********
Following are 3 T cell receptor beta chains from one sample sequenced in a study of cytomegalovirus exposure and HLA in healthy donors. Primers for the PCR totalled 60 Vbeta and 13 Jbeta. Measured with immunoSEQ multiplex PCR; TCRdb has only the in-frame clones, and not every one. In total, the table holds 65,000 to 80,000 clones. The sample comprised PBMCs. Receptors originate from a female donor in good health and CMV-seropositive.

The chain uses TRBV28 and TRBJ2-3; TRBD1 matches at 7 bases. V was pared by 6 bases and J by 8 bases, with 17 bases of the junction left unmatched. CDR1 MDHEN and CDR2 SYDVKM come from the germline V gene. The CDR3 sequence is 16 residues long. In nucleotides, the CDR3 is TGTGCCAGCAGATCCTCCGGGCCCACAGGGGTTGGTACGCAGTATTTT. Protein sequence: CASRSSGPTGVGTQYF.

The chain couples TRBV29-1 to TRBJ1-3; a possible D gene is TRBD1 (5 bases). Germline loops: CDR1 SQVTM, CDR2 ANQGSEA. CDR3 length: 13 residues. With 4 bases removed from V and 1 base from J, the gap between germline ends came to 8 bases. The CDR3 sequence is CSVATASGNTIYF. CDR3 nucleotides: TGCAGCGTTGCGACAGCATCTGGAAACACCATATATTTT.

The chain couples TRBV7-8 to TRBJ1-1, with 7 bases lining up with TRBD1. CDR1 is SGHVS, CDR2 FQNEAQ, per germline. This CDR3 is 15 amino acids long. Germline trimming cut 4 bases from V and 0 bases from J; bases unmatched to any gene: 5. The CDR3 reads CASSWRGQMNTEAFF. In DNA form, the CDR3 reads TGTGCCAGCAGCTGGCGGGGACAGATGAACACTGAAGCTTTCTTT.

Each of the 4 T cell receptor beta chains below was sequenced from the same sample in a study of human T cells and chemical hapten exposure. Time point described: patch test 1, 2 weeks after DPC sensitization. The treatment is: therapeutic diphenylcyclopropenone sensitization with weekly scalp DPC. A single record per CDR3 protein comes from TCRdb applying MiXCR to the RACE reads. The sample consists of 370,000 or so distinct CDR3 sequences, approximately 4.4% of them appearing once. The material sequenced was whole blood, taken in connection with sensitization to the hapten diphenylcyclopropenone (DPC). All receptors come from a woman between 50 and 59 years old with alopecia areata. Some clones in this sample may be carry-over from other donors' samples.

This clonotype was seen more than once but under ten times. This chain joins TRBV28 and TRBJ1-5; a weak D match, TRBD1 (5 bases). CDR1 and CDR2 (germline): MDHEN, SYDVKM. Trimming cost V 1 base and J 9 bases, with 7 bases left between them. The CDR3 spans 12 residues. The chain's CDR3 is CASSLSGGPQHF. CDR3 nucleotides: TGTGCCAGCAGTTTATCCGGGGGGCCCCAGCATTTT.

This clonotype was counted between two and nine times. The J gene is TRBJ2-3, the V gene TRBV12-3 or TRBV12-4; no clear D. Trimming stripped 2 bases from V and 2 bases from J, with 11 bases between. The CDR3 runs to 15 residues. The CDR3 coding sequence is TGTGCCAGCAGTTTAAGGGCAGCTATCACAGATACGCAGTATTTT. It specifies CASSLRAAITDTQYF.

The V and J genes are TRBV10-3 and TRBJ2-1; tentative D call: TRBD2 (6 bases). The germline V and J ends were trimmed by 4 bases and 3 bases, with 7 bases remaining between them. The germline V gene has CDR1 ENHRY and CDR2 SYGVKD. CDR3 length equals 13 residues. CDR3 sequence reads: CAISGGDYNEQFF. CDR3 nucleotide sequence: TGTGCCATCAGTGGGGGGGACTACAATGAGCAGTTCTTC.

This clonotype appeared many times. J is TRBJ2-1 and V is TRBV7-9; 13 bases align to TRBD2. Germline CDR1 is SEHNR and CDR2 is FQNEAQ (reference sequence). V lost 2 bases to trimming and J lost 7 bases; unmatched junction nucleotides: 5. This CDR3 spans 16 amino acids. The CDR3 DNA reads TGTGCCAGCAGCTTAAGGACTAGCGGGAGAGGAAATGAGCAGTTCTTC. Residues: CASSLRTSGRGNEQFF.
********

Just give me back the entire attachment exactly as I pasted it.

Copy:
Following are 3 T cell receptor beta chains from one sample sequenced in a study of cytomegalovirus exposure and HLA in healthy donors. Primers for the PCR totalled 60 Vbeta and 13 Jbeta. Measured with immunoSEQ multiplex PCR; TCRdb has only the in-frame clones, and not every one. In total, the table holds 65,000 to 80,000 clones. The sample comprised PBMCs. Receptors originate from a female donor in good health and CMV-seropositive.

The chain uses TRBV28 and TRBJ2-3; TRBD1 matches at 7 bases. V was pared by 6 bases and J by 8 bases, with 17 bases of the junction left unmatched. CDR1 MDHEN and CDR2 SYDVKM come from the germline V gene. The CDR3 sequence is 16 residues long. In nucleotides, the CDR3 is TGTGCCAGCAGATCCTCCGGGCCCACAGGGGTTGGTACGCAGTATTTT. Protein sequence: CASRSSGPTGVGTQYF.

The chain couples TRBV29-1 to TRBJ1-3; a possible D gene is TRBD1 (5 bases). Germline loops: CDR1 SQVTM, CDR2 ANQGSEA. CDR3 length: 13 residues. With 4 bases removed from V and 1 base from J, the gap between germline ends came to 8 bases. The CDR3 sequence is CSVATASGNTIYF. CDR3 nucleotides: TGCAGCGTTGCGACAGCATCTGGAAACACCATATATTTT.

The chain couples TRBV7-8 to TRBJ1-1, with 7 bases lining up with TRBD1. CDR1 is SGHVS, CDR2 FQNEAQ, per germline. This CDR3 is 15 amino acids long. Germline trimming cut 4 bases from V and 0 bases from J; bases unmatched to any gene: 5. The CDR3 reads CASSWRGQMNTEAFF. In DNA form, the CDR3 reads TGTGCCAGCAGCTGGCGGGGACAGATGAACACTGAAGCTTTCTTT.

Each of the 4 T cell receptor beta chains below was sequenced from the same sample in a study of human T cells and chemical hapten exposure. Time point described: patch test 1, 2 weeks after DPC sensitization. The treatment is: therapeutic diphenylcyclopropenone sensitization with weekly scalp DPC. A single record per CDR3 protein comes from TCRdb applying MiXCR to the RACE reads. The sample consists of 370,000 or so distinct CDR3 sequences, approximately 4.4% of them appearing once. The material sequenced was whole blood, taken in connection with sensitization to the hapten diphenylcyclopropenone (DPC). All receptors come from a woman between 50 and 59 years old with alopecia areata. Some clones in this sample may be carry-over from other donors' samples.

This clonotype was seen more than once but under ten times. This chain joins TRBV28 and TRBJ1-5; a weak D match, TRBD1 (5 bases). CDR1 and CDR2 (germline): MDHEN, SYDVKM. Trimming cost V 1 base and J 9 bases, with 7 bases left between them. The CDR3 spans 12 residues. The chain's CDR3 is CASSLSGGPQHF. CDR3 nucleotides: TGTGCCAGCAGTTTATCCGGGGGGCCCCAGCATTTT.

This clonotype was counted between two and nine times. The J gene is TRBJ2-3, the V gene TRBV12-3 or TRBV12-4; no clear D. Trimming stripped 2 bases from V and 2 bases from J, with 11 bases between. The CDR3 runs to 15 residues. The CDR3 coding sequence is TGTGCCAGCAGTTTAAGGGCAGCTATCACAGATACGCAGTATTTT. It specifies CASSLRAAITDTQYF.

The V and J genes are TRBV10-3 and TRBJ2-1; tentative D call: TRBD2 (6 bases). The germline V and J ends were trimmed by 4 bases and 3 bases, with 7 bases remaining between them. The germline V gene has CDR1 ENHRY and CDR2 SYGVKD. CDR3 length equals 13 residues. CDR3 sequence reads: CAISGGDYNEQFF. CDR3 nucleotide sequence: TGTGCCATCAGTGGGGGGGACTACAATGAGCAGTTCTTC.

This clonotype appeared many times. J is TRBJ2-1 and V is TRBV7-9; 13 bases align to TRBD2. Germline CDR1 is SEHNR and CDR2 is FQNEAQ (reference sequence). V lost 2 bases to trimming and J lost 7 bases; unmatched junction nucleotides: 5. This CDR3 spans 16 amino acids. The CDR3 DNA reads TGTGCCAGCAGCTTAAGGACTAGCGGGAGAGGAAATGAGCAGTTCTTC. Residues: CASSLRTSGRGNEQFF.